I knew it should be over soon, but something wasn’t quite right with the baby’s position. My midwife informed me the baby was posterior, meaning the head was on my backbone, verses anterior where the face is toward your backbone. It isn’t a “bad” position it just can create some very intense back labor.
I flopped around on the bed like a cat chasing its tale, at this point stark naked and taking each contraction as it came. None of the positions felt comfortable. I could see the window was getting much lighter and the morning sun was awake. Ready to be done, I began praying in tongues, telling my body through clenched teeth to line up with the word of God and for the waves to cease.
Though I felt the desire to push I couldn’t knowing the baby was not down far enough. Finally, the second midwife asked me to get on my hands and knees for two contractions to try to move the baby down. Shakily I got on my hands and knees, it didn’t make the contractions easier, but I noticed a difference in the positioning. I asked to be moved to the bathroom subconsciously knowing something had shifted.
Between contractions we moved toward the small bathroom until I was sitting on the toilet, actually the best place to labor. Your body immediately knows in the bathroom that this is a place for release and will loosen up enough for this to happen. When a contraction began I would push into my hand (when a woman feels for the head with her hand it prevents tearing!) Once a contraction would cease I stood up and used my arms to push against the wall. After only a couple of these pushes something exciting happened!
I stood up and pushed against the wall leaning slightly forward, evoking the fetal ejection response. The baby slid out in a woosh of water, crying and full of life. I was shocked, as I didn’t know the gender to see that he was a he! Hands reached to grab him but he was so slippery my husband barely was able to catch him before he hit the floor. “It’s a boy!” he said. Relieved and smiling I was handed my baby boy and shuffled to the bed.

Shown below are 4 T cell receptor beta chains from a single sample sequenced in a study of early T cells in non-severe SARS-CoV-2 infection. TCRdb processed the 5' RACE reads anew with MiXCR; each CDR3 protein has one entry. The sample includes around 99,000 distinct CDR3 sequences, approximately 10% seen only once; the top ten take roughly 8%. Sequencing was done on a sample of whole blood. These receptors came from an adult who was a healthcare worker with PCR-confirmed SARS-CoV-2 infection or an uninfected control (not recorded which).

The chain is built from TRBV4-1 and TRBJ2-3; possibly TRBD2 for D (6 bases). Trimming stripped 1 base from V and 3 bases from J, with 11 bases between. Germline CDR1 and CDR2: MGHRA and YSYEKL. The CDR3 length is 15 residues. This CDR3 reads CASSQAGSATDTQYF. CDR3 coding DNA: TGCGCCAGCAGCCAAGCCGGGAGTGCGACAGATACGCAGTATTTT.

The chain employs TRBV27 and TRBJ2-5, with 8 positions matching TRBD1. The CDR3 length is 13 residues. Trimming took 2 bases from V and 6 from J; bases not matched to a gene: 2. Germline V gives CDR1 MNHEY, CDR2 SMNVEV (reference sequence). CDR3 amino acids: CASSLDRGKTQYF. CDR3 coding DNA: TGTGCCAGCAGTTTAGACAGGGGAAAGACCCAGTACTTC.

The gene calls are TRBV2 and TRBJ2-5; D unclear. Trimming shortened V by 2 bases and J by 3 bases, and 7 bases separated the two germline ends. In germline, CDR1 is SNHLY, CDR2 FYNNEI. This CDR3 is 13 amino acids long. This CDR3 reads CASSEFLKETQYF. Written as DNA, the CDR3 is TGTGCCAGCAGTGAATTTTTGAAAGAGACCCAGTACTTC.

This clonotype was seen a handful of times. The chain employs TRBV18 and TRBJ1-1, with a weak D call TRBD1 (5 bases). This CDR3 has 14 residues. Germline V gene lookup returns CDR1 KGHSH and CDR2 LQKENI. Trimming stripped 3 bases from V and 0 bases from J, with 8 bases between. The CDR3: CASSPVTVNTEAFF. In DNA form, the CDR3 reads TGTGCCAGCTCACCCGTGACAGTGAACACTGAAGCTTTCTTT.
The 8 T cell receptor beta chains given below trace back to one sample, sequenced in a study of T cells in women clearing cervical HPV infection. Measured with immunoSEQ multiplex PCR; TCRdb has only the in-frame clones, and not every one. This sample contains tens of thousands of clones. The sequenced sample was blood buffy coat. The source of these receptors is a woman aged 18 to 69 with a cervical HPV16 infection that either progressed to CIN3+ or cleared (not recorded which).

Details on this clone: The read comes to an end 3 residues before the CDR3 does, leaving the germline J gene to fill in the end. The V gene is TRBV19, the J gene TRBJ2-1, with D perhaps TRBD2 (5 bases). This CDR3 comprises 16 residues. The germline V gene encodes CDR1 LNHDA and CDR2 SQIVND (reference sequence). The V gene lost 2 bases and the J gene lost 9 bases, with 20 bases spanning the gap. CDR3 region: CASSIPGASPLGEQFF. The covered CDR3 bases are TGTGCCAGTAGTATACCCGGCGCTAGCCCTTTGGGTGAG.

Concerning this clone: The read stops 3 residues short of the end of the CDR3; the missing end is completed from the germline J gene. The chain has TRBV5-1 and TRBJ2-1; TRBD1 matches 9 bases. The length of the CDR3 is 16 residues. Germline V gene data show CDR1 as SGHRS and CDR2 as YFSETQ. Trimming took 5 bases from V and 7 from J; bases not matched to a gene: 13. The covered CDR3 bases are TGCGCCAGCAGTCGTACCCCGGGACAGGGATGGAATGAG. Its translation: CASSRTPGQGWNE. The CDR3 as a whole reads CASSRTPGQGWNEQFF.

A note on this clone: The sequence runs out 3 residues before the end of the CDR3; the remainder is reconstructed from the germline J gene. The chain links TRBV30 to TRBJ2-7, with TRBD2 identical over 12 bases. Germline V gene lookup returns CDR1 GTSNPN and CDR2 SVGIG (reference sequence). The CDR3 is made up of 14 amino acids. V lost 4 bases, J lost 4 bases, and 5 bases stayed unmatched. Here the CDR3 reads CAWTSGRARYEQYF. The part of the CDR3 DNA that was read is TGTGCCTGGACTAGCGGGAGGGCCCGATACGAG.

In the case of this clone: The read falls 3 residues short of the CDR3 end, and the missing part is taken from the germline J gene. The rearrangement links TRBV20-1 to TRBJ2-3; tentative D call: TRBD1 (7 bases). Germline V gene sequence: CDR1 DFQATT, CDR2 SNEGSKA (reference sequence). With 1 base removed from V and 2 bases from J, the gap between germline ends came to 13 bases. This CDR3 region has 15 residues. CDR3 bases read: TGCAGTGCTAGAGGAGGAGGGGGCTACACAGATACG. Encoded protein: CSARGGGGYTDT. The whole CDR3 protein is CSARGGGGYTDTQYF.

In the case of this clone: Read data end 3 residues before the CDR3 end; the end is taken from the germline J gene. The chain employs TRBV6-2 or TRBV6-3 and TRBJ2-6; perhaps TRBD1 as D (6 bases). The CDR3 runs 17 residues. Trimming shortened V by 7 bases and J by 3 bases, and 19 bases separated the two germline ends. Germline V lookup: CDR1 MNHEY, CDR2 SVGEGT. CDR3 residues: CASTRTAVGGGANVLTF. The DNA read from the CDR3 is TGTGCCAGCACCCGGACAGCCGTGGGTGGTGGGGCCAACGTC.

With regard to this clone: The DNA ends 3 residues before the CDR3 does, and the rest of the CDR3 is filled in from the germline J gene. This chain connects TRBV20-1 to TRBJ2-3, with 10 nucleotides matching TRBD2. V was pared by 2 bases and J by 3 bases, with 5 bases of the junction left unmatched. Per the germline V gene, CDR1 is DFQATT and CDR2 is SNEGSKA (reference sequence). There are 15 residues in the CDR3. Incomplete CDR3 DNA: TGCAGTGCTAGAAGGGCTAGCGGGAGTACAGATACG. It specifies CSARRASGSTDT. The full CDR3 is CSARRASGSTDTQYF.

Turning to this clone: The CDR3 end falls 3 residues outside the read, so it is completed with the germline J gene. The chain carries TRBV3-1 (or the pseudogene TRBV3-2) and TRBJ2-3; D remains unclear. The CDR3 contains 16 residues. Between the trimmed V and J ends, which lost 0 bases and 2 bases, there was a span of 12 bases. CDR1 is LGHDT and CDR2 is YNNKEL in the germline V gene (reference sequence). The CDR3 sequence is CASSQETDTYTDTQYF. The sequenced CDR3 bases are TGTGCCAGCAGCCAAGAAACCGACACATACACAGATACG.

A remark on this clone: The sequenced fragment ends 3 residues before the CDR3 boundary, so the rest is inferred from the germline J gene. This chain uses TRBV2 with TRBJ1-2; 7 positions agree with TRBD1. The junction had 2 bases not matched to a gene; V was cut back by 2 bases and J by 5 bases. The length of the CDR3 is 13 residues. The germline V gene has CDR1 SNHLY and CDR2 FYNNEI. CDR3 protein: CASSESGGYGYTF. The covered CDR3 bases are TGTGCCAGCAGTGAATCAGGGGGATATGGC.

At this point I began to lose a fair amount of blood. They clamped his cord (originally I asked for delayed clamping since the cord blood is very good for the baby,) and the second midwife began massaging my belly and it hurt. More blood began coming out as my uterus didn’t clamp down. The placenta had detached tearing some of the wall inside.
I remained calm and fully aware talking to make sure they would notice if there were any major changes. The second midwife gave me a series of herbs- Mistletoe, Angelica root, and Shepherd’s Purse. They were the bitterest things I had ever tasted and burned as I held them in my mouth before swallowing. Thankfully, the bleeding finally stopped, but we had to continue to massage the uterus so that it could shrink and go back into place. I drank a lot of chlorophyll, which is almost as good as a blood transfusion. Though it was serious I never felt scared or worried. If I had to be transferred to a hospital the last thing that would do any good was to be scared.
This took most of the morning, but after plenty of fluids I was able to get a shower in and nurse my baby! In the comfort and privacy of my own bed with my own family. It was such an energized and amazing birth. Though it was tough, the experience is one I reflect on with great joy and love.
Holding Emanuel IV after he was born!
For my midwife’s facebook page on her services and general awesome birth thoughts go here!